The success of cannabis during the pandemic showed landlords the retailers are resilient, says Vattovaz.

Fire and Flower has about 86 stores across Canada, says Vattovaz. The company prefers malls and downtown locations, although it does have some standalone outlets.

The company also has an agreement with Couche-Tard, owner of the Circle K convenience stores, for adjacency locations beside Circle K locations in the Alberta cities of Grande Prairie and Calgary.

BNNBloomberg also recently reported Canopy Growth’s Tokyo Smoke retail brand has a deal with Cadillac Fairview to open pot stores in several Ontario shopping malls.

Vattovaz says her company generally looks for a footprint of between 1,000 and 1,800 square feet. The firm chooses new locations based on the data it has on its customer base.

Fire and Flower stores make an average of $939 in sales per square foot, says Vattovaz.

Different situation for growers, processors

Cannabis producers and processors are challenged by different market and regulatory forces than the retail side of the emerging industry.

Colliers International senior associate Bianca Gilbert, who is based in Vancouver, has an industry specialization working with cannabis operators.

She says many cannabis firms want to set up operations in British Columbia because it is a well-known legacy market, but they soon find zoning and regulations daunting.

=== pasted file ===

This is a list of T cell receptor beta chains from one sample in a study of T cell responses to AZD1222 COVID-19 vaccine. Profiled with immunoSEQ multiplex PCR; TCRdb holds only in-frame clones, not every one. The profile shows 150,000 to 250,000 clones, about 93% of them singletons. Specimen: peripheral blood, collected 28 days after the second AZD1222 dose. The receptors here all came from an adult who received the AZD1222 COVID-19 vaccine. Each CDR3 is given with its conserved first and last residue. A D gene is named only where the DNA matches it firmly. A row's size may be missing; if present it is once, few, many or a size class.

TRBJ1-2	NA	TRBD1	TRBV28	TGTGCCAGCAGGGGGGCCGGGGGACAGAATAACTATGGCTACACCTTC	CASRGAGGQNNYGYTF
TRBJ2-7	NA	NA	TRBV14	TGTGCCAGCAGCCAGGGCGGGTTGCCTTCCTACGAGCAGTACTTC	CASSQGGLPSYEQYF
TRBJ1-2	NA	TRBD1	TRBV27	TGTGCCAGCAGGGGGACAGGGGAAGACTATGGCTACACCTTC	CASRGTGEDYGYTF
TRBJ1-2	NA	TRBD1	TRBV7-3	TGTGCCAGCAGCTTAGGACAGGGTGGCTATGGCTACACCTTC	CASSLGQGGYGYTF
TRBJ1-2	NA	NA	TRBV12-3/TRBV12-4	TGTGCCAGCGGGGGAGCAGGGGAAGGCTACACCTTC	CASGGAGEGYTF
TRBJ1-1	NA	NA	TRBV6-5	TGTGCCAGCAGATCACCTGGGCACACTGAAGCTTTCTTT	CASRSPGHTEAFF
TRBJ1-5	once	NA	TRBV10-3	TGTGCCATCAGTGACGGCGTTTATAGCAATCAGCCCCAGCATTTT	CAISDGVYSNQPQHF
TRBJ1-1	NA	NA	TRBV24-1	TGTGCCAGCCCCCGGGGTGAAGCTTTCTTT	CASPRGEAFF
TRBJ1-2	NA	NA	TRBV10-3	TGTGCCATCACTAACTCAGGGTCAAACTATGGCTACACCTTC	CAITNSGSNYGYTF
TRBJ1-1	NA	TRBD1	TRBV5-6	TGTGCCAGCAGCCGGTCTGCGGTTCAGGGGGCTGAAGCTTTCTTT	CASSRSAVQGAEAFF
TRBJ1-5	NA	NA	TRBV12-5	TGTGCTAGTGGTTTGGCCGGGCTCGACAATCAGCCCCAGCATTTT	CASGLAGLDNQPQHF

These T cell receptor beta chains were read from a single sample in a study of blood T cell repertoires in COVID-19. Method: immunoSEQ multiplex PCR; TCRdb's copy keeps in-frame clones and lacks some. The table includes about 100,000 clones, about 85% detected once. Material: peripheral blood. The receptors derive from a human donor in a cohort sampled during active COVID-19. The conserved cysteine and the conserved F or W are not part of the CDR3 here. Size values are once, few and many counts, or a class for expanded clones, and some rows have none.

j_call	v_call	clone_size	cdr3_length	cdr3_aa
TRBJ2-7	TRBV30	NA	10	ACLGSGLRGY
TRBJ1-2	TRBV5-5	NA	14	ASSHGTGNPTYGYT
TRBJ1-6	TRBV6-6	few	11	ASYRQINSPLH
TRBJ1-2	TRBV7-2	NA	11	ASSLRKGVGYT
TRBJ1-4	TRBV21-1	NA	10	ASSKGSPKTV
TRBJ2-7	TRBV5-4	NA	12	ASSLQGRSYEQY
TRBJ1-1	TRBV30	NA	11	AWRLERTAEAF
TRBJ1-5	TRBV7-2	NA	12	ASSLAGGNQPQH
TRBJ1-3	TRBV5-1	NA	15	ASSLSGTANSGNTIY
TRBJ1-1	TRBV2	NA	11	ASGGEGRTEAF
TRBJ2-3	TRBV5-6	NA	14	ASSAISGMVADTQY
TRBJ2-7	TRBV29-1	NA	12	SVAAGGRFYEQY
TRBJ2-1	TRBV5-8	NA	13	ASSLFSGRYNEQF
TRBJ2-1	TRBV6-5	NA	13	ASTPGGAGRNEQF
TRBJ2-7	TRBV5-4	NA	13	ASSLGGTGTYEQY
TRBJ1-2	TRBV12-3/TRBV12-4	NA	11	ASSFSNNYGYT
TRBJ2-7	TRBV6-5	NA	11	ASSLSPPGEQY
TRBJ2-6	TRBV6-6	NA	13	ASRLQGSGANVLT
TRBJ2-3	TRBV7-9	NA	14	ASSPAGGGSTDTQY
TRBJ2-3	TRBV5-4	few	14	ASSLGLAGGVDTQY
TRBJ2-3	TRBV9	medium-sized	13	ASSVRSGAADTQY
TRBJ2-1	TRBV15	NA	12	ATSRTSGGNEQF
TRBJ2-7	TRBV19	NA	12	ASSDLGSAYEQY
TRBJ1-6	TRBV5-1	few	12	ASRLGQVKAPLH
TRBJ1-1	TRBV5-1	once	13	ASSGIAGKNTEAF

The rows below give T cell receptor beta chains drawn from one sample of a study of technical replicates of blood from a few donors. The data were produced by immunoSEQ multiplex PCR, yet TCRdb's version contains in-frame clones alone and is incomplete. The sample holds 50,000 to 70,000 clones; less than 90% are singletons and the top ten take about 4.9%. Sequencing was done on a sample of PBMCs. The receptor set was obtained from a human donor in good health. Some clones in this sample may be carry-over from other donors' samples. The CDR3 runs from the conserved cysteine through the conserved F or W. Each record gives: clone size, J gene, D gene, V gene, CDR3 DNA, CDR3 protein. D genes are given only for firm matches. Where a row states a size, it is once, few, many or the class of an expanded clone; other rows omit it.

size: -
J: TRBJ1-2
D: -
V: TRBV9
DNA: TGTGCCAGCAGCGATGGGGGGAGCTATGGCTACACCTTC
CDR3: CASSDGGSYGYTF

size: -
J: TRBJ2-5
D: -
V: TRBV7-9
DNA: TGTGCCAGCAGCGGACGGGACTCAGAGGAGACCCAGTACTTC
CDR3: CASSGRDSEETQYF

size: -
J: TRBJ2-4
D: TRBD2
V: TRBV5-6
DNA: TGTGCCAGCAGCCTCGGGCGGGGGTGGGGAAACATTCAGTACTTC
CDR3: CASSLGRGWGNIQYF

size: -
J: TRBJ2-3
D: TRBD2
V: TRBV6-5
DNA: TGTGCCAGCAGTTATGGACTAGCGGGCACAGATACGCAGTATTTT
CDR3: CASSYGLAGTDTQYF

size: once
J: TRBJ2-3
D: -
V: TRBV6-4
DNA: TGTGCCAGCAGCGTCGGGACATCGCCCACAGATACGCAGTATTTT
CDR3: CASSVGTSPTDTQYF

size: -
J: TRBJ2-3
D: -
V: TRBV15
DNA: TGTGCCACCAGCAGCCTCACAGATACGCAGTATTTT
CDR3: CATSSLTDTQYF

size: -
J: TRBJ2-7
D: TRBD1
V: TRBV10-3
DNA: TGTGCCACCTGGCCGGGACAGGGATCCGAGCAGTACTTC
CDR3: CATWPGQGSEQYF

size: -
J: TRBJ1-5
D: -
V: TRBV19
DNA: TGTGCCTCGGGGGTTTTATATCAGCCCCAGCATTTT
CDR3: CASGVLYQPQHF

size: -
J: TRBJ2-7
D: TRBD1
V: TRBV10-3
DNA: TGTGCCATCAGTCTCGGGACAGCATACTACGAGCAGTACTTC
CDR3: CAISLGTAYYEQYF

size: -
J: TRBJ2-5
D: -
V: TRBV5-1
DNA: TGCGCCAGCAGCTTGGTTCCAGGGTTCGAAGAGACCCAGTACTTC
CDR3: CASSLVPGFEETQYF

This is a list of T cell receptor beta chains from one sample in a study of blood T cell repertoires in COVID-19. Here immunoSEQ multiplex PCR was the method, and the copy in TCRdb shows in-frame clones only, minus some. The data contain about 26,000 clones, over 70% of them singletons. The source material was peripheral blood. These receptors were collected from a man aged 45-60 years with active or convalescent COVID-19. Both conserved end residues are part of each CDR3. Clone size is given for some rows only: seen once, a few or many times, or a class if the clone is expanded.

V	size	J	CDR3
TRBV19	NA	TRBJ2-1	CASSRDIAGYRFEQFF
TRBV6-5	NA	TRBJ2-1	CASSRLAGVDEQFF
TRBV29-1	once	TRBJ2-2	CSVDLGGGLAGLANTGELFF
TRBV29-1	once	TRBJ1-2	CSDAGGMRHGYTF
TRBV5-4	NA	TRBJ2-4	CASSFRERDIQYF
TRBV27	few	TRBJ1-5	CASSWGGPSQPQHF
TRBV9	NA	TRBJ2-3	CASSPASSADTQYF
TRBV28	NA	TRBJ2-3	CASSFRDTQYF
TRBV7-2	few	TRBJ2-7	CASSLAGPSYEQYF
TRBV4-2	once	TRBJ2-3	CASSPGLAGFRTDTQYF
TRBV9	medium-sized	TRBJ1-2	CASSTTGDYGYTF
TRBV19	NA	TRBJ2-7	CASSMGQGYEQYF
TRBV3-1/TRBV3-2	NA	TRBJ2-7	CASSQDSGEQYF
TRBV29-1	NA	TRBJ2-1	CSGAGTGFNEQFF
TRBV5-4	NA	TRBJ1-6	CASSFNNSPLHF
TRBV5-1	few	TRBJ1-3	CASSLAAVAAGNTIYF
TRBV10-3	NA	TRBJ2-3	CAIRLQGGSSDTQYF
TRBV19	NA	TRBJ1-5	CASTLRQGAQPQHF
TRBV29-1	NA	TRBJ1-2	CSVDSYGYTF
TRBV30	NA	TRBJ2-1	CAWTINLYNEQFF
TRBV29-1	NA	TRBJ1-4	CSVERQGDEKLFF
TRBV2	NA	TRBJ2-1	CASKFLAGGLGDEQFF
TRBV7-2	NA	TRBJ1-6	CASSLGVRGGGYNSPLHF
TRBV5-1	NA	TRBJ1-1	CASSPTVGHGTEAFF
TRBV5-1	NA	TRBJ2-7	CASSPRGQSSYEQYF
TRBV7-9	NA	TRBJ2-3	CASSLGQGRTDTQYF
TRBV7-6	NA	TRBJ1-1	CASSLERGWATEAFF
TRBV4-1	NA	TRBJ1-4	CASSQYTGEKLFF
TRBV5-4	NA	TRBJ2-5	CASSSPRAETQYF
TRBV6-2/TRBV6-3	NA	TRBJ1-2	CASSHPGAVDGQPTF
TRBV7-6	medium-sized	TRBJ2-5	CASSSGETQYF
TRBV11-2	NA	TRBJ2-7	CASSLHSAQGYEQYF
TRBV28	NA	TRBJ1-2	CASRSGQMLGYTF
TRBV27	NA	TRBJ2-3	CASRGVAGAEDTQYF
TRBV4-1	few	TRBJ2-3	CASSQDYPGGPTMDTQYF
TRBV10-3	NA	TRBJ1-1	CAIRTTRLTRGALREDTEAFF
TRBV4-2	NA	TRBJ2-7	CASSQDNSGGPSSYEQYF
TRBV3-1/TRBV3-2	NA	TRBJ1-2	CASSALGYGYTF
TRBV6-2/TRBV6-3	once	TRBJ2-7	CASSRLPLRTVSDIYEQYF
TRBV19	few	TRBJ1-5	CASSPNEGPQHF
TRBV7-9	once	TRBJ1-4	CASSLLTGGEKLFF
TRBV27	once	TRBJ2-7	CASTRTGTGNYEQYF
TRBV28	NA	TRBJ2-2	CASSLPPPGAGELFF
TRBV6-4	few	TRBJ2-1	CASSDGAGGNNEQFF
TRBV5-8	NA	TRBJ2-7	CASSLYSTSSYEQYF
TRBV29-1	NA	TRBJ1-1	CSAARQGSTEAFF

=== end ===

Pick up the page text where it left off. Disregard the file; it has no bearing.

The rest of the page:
Health Canada makes the rules about clean rooms and security in the facilities, but leaves zoning up to municipalities, she says. Some jurisdictions deem cannabis production industrial and some call it agricultural.

“We’ve seen some operators move over to Alberta so they can get the right zoning for their facility, and get the ability to build and be operational,” says Gilbert, an industrial sales and leasing associate.

Early giant warehouse developments from 2015 to 2018 were based on the premise the player producing the most flower would monopolize the industry, she noted.

It soon became apparent consumers wanted to consume cannabis in other forms and producers were stuck with too much plant product and property under glass.